We do anything to find the truth in our review of Breaking Bad: The Interrogation
Interactive fiction isn’t something we cover a lot of here on Gamezebo, and there’s a good reason for that. It’s often boring, dry, and excruciating to play through. …and then there’s Breaking Bad. Focussing on a character from the popular TV show of the same name, Breaking Bad: The Interrogation plays out like the Serpico equivalent to Choose Your Own Adventure. It’s gruff, it’s gritty, and it’s incredibly fun.
Players take up the role of DEA Agent Hank Schrader. Hank is investigating a fire in a church, and the only lead is a weasly little bookworm named Hadley Berkitz. Hadley volunteers at the church and does their bookkeeping. He may be good at math, but as far as Hank’s concerned something doesn’t add up.
Breaking Bad: The Interrogation takes players deep inside a DEA interrogation room as they try to get the truth out of Hadley. The entire game is made up of dialogue trees, with the player pursuing the line of questioning that they best believe will get Hadley to talk. Hank can play nice and act like he’s trying to help Hadley, imply that Hadley knows more than he’s letting on, or flat out call Hadley a liar. Players get new dialogue options with every question, but they need to be careful. Push too hard and Hadley will lawyer up, ending the game.
If you’re not familiar with the show, don’t worry – this game is custom made to appeal to both fans and strangers alike. This humble reviewer has never watched the popular AMC program, yet I had no trouble understanding and appreciating every aspect of this game.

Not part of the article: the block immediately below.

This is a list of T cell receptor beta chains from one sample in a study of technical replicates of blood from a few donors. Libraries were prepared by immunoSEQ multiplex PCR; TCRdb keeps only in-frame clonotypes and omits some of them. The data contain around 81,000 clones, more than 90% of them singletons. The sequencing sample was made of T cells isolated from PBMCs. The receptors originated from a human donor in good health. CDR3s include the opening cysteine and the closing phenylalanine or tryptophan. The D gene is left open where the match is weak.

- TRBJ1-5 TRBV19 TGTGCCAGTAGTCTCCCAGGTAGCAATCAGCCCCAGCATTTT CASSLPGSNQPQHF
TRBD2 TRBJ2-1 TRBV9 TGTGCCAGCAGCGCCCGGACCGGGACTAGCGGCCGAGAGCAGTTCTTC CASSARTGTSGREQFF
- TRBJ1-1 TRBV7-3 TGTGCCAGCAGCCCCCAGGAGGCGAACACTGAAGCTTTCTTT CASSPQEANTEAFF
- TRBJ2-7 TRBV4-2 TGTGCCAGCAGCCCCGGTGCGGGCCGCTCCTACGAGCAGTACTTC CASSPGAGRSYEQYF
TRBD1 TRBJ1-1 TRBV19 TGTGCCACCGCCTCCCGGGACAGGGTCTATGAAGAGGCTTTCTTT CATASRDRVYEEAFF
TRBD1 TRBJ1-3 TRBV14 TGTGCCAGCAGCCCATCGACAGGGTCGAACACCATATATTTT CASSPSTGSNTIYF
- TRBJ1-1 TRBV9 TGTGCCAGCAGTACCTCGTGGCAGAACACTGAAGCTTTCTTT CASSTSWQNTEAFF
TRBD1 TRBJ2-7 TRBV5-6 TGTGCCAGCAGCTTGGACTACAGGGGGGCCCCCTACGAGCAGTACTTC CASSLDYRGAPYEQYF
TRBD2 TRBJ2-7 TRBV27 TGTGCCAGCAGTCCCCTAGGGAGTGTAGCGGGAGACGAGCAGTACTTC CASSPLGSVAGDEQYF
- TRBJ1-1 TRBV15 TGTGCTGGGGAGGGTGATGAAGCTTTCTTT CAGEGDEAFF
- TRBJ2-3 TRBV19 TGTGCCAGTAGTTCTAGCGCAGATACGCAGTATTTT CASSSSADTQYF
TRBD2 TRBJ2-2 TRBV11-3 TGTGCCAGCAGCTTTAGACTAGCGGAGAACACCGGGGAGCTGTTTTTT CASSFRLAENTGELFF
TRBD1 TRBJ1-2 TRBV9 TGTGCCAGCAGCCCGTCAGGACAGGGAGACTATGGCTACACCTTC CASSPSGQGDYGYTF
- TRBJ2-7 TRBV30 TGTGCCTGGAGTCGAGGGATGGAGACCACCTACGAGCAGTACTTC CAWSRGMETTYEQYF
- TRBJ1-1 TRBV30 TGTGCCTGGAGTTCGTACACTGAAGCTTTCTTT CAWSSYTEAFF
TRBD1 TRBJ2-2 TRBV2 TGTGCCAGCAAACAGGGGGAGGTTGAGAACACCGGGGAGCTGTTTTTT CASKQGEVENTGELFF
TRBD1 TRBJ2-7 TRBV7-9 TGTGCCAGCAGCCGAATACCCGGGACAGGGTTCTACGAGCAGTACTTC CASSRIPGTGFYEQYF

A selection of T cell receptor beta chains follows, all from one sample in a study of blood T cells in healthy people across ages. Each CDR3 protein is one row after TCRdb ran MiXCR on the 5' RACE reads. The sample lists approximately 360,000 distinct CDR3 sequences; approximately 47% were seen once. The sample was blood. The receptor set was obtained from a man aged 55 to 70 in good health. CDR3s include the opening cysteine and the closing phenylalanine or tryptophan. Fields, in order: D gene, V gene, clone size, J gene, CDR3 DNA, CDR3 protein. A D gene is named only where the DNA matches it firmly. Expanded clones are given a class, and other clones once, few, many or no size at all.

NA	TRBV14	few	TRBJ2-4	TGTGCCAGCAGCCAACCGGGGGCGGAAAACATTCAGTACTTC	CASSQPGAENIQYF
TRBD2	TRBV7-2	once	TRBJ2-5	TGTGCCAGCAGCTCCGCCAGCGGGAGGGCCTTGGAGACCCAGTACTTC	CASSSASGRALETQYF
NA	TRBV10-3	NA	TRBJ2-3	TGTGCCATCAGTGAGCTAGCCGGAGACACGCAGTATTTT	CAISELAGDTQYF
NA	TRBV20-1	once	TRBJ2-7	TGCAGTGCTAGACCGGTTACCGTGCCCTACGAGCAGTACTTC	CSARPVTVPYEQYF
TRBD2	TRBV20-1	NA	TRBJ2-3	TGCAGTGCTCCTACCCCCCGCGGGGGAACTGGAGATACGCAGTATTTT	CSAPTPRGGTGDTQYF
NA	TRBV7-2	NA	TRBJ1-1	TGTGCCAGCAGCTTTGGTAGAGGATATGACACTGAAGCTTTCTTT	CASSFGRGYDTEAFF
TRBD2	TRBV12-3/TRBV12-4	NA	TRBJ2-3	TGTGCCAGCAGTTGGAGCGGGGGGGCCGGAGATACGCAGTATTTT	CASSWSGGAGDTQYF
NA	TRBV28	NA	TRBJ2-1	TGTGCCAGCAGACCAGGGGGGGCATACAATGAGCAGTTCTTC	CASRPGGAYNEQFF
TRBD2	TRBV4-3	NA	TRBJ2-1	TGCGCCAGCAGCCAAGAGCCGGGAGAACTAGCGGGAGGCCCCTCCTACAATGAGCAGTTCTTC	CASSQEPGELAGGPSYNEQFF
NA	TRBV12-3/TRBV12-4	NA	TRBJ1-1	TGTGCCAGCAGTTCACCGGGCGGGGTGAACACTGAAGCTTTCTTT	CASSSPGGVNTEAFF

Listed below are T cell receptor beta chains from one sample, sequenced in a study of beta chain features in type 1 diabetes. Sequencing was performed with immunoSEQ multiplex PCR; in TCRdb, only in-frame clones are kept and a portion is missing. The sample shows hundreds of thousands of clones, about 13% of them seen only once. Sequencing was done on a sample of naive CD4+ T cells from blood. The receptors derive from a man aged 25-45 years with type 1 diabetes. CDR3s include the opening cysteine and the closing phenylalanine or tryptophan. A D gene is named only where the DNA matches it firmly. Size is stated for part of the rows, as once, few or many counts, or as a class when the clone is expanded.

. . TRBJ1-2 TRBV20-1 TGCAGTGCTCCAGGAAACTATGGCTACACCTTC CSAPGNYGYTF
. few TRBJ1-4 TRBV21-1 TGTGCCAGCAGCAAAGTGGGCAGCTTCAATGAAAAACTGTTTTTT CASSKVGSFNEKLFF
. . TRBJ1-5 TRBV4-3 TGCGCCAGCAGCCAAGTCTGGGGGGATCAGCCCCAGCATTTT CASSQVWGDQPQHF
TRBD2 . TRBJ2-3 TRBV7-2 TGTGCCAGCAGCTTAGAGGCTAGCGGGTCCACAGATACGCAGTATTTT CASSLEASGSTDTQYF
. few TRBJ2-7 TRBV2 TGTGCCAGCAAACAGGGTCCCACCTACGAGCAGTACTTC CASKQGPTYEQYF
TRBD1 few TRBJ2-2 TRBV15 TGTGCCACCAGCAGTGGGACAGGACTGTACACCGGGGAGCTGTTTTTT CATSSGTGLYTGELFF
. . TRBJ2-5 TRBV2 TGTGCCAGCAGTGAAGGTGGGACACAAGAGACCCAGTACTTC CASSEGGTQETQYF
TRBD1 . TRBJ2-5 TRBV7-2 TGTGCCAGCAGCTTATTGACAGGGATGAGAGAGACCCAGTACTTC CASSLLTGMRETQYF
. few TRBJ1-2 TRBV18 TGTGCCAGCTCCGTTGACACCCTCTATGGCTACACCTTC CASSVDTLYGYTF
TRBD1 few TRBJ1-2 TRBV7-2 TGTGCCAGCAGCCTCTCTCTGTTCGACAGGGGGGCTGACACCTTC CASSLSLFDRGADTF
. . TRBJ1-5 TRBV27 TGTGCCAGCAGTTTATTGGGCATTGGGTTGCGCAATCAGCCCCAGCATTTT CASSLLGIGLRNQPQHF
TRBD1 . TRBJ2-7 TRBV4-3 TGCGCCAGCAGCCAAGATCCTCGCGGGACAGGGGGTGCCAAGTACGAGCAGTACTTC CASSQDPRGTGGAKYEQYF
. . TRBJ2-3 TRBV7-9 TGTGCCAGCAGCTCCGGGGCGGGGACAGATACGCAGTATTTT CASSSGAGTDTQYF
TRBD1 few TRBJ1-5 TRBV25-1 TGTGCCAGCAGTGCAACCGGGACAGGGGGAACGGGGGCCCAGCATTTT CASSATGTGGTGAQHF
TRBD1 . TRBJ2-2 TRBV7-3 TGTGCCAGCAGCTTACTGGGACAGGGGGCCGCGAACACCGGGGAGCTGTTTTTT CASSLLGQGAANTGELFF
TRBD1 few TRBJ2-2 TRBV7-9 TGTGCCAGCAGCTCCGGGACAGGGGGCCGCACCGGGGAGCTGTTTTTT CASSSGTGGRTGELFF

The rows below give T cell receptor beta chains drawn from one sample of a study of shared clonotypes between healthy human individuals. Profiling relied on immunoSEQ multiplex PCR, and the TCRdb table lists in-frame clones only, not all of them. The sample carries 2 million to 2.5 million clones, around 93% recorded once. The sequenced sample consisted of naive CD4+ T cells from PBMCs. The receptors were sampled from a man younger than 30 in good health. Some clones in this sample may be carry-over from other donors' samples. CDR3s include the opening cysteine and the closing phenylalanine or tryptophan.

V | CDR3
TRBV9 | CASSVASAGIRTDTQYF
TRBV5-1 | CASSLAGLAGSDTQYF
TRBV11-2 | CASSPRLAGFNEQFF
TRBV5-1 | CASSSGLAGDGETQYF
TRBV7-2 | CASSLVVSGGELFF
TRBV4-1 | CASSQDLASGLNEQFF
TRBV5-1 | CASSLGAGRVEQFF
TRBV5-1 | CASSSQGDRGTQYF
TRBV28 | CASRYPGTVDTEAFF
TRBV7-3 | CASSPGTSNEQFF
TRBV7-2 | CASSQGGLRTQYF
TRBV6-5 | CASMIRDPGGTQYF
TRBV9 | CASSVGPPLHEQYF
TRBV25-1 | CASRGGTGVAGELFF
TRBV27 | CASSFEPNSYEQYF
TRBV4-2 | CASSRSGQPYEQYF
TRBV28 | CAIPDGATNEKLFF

The tense, edge-of-your-seat investigation is heightened by some amazing artwork. Breaking Bad: The Interrogation is presented like a living comic book, utilizing tricks and maneuvers that DC has recently made popular with its series of motion comics (available on iTunes). Steve Ellis has been credited with the art, and it clearly holds up with the best that grown-up comics have to offer. The style is in the realm of Jae Lee or Alex Maleev, which any comics fan will tell you puts this head and shoulders above what one might expect from a web-based game.
Offering up six chapters, you may need an hour or so to complete what Breaking Bad: The Interrogation has to offer. You could probably breeze through it much quicker if you pick the right options out of the gate every time, but the chances of that are slim at best. Thankfully the game can be somewhat forgiving if you take an ‘aggressive’ approach to interrogation and force Hadley to call a lawyer, as you’ll be given the option of continuing from the start of the last chapter rather than beginning the whole process over again.
Online games are frequently a hub for innovation and buzzworthy gameplay, but it’s rare that anyone would ever use words to describe an advergame. Breaking Bad: The Interrogation could have been little more than a cheap diversion to let people know about Breaking Bad season 3, but the team behind this have made it so much more. If you’re looking for an engaging, edge-of-your-seat story where you help determine the outcome, then there’s no better way to spend an hour than with Breaking Bad: The Interrogation.